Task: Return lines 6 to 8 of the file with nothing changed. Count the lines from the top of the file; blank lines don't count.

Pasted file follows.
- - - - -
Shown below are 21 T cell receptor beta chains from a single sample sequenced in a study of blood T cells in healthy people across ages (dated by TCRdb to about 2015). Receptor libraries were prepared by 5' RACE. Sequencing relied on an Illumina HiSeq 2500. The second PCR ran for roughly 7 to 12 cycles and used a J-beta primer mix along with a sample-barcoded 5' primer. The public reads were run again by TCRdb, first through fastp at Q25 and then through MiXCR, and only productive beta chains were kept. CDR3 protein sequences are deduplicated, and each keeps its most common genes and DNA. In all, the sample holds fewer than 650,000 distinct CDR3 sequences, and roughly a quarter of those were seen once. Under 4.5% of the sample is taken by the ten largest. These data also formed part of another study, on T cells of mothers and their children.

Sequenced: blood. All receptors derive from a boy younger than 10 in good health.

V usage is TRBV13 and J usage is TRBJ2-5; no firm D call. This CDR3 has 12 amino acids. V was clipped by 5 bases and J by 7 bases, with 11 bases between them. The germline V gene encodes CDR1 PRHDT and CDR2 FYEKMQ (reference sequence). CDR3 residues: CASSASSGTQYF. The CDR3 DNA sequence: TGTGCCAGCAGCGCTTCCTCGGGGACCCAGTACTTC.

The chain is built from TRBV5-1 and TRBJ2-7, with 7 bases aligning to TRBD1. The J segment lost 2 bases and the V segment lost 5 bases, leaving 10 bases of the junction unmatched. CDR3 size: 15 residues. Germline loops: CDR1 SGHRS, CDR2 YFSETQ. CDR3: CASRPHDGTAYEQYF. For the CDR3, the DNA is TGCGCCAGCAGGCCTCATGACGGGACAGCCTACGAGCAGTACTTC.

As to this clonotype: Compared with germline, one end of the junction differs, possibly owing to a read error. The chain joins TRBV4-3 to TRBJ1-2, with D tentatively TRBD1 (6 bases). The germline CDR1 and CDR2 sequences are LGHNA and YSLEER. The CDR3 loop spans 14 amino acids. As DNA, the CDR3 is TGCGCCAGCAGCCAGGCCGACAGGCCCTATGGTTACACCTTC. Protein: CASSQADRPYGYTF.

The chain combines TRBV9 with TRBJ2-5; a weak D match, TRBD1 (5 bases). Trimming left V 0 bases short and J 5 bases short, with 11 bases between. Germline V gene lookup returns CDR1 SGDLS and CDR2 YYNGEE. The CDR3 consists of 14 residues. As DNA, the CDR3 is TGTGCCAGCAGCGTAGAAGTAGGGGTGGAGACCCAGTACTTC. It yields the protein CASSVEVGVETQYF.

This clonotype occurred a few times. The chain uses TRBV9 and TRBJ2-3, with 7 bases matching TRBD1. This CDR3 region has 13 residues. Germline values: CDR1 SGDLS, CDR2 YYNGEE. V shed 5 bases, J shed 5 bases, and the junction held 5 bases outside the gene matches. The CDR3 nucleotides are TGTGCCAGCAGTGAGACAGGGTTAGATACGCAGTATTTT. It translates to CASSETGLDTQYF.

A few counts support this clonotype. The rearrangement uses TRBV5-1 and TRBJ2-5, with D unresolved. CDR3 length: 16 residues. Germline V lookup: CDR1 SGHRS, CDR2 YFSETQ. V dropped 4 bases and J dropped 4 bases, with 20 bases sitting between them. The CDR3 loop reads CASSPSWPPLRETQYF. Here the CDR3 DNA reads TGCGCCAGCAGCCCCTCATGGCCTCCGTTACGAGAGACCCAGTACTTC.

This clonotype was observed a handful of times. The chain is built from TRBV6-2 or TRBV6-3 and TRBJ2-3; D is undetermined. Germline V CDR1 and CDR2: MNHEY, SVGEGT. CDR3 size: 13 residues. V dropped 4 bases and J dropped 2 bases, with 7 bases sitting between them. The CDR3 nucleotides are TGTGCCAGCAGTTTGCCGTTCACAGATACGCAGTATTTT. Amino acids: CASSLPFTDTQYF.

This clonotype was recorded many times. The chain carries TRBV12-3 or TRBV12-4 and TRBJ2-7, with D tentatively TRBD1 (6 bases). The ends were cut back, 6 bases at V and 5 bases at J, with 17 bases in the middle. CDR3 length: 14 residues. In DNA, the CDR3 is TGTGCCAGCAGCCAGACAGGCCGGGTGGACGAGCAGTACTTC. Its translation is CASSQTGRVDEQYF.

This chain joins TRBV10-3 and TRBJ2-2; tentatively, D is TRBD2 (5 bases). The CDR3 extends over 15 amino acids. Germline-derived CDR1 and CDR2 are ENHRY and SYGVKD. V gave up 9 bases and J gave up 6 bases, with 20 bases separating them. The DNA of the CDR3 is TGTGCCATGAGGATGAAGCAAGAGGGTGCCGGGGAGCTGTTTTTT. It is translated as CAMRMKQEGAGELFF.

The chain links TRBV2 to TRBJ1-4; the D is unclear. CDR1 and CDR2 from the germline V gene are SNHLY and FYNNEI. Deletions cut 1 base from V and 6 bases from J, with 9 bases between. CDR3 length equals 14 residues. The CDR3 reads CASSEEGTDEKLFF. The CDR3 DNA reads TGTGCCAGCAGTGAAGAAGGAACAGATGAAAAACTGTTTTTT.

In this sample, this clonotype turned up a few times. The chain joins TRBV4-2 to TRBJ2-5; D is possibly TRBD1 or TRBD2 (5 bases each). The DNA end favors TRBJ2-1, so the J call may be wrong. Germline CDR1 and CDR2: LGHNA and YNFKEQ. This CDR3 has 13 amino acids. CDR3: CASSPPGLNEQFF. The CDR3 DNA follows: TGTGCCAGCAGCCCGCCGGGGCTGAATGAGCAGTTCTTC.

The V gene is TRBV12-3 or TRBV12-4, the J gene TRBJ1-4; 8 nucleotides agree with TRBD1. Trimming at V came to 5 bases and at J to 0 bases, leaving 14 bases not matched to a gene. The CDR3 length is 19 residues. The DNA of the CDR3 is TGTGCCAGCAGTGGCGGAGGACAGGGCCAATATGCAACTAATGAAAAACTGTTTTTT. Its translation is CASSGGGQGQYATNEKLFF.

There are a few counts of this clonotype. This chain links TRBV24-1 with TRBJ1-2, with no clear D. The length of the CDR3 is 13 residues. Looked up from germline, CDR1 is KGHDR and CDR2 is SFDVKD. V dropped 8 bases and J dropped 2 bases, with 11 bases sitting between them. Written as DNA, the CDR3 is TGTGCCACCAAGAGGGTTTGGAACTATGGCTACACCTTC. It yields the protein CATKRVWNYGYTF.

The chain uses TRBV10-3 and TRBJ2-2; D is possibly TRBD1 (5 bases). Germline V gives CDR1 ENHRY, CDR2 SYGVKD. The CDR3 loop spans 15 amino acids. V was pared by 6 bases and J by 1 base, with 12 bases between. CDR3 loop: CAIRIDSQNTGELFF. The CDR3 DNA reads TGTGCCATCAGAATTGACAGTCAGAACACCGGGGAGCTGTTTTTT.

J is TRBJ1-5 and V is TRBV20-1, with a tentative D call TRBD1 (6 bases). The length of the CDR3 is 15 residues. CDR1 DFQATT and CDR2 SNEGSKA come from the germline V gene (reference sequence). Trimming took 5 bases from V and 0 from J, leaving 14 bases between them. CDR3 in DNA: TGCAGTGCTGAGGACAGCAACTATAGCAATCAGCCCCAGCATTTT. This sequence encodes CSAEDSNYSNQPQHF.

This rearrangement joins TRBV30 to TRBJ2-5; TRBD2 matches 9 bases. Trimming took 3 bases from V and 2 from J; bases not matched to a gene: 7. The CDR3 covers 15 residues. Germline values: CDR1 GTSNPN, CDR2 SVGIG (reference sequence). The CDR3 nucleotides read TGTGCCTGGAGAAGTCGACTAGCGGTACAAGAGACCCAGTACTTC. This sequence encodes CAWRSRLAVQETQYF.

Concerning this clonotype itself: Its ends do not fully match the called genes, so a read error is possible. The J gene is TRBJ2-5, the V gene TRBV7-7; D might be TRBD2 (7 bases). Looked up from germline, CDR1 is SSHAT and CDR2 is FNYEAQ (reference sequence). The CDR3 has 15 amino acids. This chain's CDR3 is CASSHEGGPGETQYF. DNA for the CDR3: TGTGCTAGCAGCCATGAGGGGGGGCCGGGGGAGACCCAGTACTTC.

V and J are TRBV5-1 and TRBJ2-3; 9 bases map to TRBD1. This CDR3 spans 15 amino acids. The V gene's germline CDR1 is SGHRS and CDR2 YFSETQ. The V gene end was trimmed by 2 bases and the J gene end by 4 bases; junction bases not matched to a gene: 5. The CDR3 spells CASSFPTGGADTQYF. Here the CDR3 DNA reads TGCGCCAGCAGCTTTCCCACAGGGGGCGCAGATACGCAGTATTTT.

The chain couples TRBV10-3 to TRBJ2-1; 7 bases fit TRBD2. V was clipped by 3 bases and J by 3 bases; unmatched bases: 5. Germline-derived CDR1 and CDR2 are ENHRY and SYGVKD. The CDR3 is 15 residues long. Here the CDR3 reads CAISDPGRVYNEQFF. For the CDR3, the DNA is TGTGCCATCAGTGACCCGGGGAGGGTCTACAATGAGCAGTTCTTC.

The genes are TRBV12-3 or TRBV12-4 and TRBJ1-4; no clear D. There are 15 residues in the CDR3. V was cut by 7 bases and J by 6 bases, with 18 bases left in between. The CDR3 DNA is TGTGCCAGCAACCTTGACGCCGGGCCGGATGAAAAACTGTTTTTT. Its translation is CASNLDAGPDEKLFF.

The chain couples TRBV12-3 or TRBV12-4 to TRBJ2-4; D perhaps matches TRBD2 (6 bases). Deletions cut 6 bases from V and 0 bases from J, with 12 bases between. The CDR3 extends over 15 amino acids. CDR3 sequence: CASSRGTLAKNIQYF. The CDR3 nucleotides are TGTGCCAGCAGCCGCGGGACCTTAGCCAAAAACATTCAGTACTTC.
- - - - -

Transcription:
The chain combines TRBV9 with TRBJ2-5; a weak D match, TRBD1 (5 bases). Trimming left V 0 bases short and J 5 bases short, with 11 bases between. Germline V gene lookup returns CDR1 SGDLS and CDR2 YYNGEE. The CDR3 consists of 14 residues. As DNA, the CDR3 is TGTGCCAGCAGCGTAGAAGTAGGGGTGGAGACCCAGTACTTC. It yields the protein CASSVEVGVETQYF.

This clonotype occurred a few times. The chain uses TRBV9 and TRBJ2-3, with 7 bases matching TRBD1. This CDR3 region has 13 residues. Germline values: CDR1 SGDLS, CDR2 YYNGEE. V shed 5 bases, J shed 5 bases, and the junction held 5 bases outside the gene matches. The CDR3 nucleotides are TGTGCCAGCAGTGAGACAGGGTTAGATACGCAGTATTTT. It translates to CASSETGLDTQYF.

A few counts support this clonotype. The rearrangement uses TRBV5-1 and TRBJ2-5, with D unresolved. CDR3 length: 16 residues. Germline V lookup: CDR1 SGHRS, CDR2 YFSETQ. V dropped 4 bases and J dropped 4 bases, with 20 bases sitting between them. The CDR3 loop reads CASSPSWPPLRETQYF. Here the CDR3 DNA reads TGCGCCAGCAGCCCCTCATGGCCTCCGTTACGAGAGACCCAGTACTTC.